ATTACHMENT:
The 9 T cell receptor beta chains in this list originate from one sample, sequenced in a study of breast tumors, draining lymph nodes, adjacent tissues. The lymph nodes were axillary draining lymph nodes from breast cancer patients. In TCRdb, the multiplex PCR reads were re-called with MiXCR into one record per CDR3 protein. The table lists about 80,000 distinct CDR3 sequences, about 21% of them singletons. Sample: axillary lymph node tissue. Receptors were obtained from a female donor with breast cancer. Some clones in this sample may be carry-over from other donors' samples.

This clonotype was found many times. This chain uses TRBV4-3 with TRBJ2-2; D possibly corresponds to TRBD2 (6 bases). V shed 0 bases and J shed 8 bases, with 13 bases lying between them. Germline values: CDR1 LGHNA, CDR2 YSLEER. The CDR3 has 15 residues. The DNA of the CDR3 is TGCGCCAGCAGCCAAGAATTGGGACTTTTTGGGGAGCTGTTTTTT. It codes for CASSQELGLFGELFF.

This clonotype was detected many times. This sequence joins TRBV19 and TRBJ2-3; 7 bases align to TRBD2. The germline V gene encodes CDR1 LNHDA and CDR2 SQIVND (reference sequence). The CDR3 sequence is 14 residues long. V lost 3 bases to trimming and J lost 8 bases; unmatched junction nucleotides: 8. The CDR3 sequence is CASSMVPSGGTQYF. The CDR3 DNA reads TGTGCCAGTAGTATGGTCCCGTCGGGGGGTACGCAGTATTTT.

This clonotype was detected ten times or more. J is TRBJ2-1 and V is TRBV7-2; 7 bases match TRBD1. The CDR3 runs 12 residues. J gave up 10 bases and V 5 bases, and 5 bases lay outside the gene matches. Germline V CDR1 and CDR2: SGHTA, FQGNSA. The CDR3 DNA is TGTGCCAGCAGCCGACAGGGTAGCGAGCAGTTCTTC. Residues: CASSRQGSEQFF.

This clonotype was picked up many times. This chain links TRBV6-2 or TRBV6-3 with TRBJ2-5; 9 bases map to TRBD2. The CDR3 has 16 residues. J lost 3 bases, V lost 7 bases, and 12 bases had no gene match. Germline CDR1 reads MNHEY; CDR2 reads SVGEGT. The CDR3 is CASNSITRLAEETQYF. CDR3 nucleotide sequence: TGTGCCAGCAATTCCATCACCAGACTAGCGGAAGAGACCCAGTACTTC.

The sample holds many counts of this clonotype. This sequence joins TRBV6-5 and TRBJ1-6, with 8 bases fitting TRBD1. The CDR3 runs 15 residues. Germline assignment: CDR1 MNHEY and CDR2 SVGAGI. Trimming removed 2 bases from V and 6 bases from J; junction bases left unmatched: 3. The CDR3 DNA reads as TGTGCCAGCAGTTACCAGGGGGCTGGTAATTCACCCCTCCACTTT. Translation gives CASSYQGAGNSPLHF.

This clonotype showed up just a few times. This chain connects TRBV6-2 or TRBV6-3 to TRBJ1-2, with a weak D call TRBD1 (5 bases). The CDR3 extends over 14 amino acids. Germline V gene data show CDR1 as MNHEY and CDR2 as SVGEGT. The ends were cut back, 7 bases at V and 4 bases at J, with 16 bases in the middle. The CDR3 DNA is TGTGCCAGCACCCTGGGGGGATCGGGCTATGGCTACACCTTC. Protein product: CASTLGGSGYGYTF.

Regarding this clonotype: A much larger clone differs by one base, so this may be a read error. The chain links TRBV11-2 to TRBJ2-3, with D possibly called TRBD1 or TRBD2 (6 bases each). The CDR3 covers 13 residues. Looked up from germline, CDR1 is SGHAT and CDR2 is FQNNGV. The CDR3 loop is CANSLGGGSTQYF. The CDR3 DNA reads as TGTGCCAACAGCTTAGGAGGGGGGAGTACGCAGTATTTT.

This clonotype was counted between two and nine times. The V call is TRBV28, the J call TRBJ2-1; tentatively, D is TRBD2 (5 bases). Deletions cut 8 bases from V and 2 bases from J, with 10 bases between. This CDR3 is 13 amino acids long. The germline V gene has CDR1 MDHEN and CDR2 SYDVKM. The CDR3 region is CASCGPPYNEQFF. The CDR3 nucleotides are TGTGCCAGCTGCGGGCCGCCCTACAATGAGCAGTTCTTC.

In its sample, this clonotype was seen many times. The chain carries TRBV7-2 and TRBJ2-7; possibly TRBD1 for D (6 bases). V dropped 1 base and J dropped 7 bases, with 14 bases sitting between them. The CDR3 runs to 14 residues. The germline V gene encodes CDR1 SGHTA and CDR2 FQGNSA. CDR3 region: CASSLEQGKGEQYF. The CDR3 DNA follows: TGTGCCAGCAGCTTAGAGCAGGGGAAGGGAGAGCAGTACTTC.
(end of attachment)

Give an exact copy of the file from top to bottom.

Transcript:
The 9 T cell receptor beta chains in this list originate from one sample, sequenced in a study of breast tumors, draining lymph nodes, adjacent tissues. The lymph nodes were axillary draining lymph nodes from breast cancer patients. In TCRdb, the multiplex PCR reads were re-called with MiXCR into one record per CDR3 protein. The table lists about 80,000 distinct CDR3 sequences, about 21% of them singletons. Sample: axillary lymph node tissue. Receptors were obtained from a female donor with breast cancer. Some clones in this sample may be carry-over from other donors' samples.

This clonotype was found many times. This chain uses TRBV4-3 with TRBJ2-2; D possibly corresponds to TRBD2 (6 bases). V shed 0 bases and J shed 8 bases, with 13 bases lying between them. Germline values: CDR1 LGHNA, CDR2 YSLEER. The CDR3 has 15 residues. The DNA of the CDR3 is TGCGCCAGCAGCCAAGAATTGGGACTTTTTGGGGAGCTGTTTTTT. It codes for CASSQELGLFGELFF.

This clonotype was detected many times. This sequence joins TRBV19 and TRBJ2-3; 7 bases align to TRBD2. The germline V gene encodes CDR1 LNHDA and CDR2 SQIVND (reference sequence). The CDR3 sequence is 14 residues long. V lost 3 bases to trimming and J lost 8 bases; unmatched junction nucleotides: 8. The CDR3 sequence is CASSMVPSGGTQYF. The CDR3 DNA reads TGTGCCAGTAGTATGGTCCCGTCGGGGGGTACGCAGTATTTT.

This clonotype was detected ten times or more. J is TRBJ2-1 and V is TRBV7-2; 7 bases match TRBD1. The CDR3 runs 12 residues. J gave up 10 bases and V 5 bases, and 5 bases lay outside the gene matches. Germline V CDR1 and CDR2: SGHTA, FQGNSA. The CDR3 DNA is TGTGCCAGCAGCCGACAGGGTAGCGAGCAGTTCTTC. Residues: CASSRQGSEQFF.

This clonotype was picked up many times. This chain links TRBV6-2 or TRBV6-3 with TRBJ2-5; 9 bases map to TRBD2. The CDR3 has 16 residues. J lost 3 bases, V lost 7 bases, and 12 bases had no gene match. Germline CDR1 reads MNHEY; CDR2 reads SVGEGT. The CDR3 is CASNSITRLAEETQYF. CDR3 nucleotide sequence: TGTGCCAGCAATTCCATCACCAGACTAGCGGAAGAGACCCAGTACTTC.

The sample holds many counts of this clonotype. This sequence joins TRBV6-5 and TRBJ1-6, with 8 bases fitting TRBD1. The CDR3 runs 15 residues. Germline assignment: CDR1 MNHEY and CDR2 SVGAGI. Trimming removed 2 bases from V and 6 bases from J; junction bases left unmatched: 3. The CDR3 DNA reads as TGTGCCAGCAGTTACCAGGGGGCTGGTAATTCACCCCTCCACTTT. Translation gives CASSYQGAGNSPLHF.

This clonotype showed up just a few times. This chain connects TRBV6-2 or TRBV6-3 to TRBJ1-2, with a weak D call TRBD1 (5 bases). The CDR3 extends over 14 amino acids. Germline V gene data show CDR1 as MNHEY and CDR2 as SVGEGT. The ends were cut back, 7 bases at V and 4 bases at J, with 16 bases in the middle. The CDR3 DNA is TGTGCCAGCACCCTGGGGGGATCGGGCTATGGCTACACCTTC. Protein product: CASTLGGSGYGYTF.

Regarding this clonotype: A much larger clone differs by one base, so this may be a read error. The chain links TRBV11-2 to TRBJ2-3, with D possibly called TRBD1 or TRBD2 (6 bases each). The CDR3 covers 13 residues. Looked up from germline, CDR1 is SGHAT and CDR2 is FQNNGV. The CDR3 loop is CANSLGGGSTQYF. The CDR3 DNA reads as TGTGCCAACAGCTTAGGAGGGGGGAGTACGCAGTATTTT.

This clonotype was counted between two and nine times. The V call is TRBV28, the J call TRBJ2-1; tentatively, D is TRBD2 (5 bases). Deletions cut 8 bases from V and 2 bases from J, with 10 bases between. This CDR3 is 13 amino acids long. The germline V gene has CDR1 MDHEN and CDR2 SYDVKM. The CDR3 region is CASCGPPYNEQFF. The CDR3 nucleotides are TGTGCCAGCTGCGGGCCGCCCTACAATGAGCAGTTCTTC.

In its sample, this clonotype was seen many times. The chain carries TRBV7-2 and TRBJ2-7; possibly TRBD1 for D (6 bases). V dropped 1 base and J dropped 7 bases, with 14 bases sitting between them. The CDR3 runs to 14 residues. The germline V gene encodes CDR1 SGHTA and CDR2 FQGNSA. CDR3 region: CASSLEQGKGEQYF. The CDR3 DNA follows: TGTGCCAGCAGCTTAGAGCAGGGGAAGGGAGAGCAGTACTTC.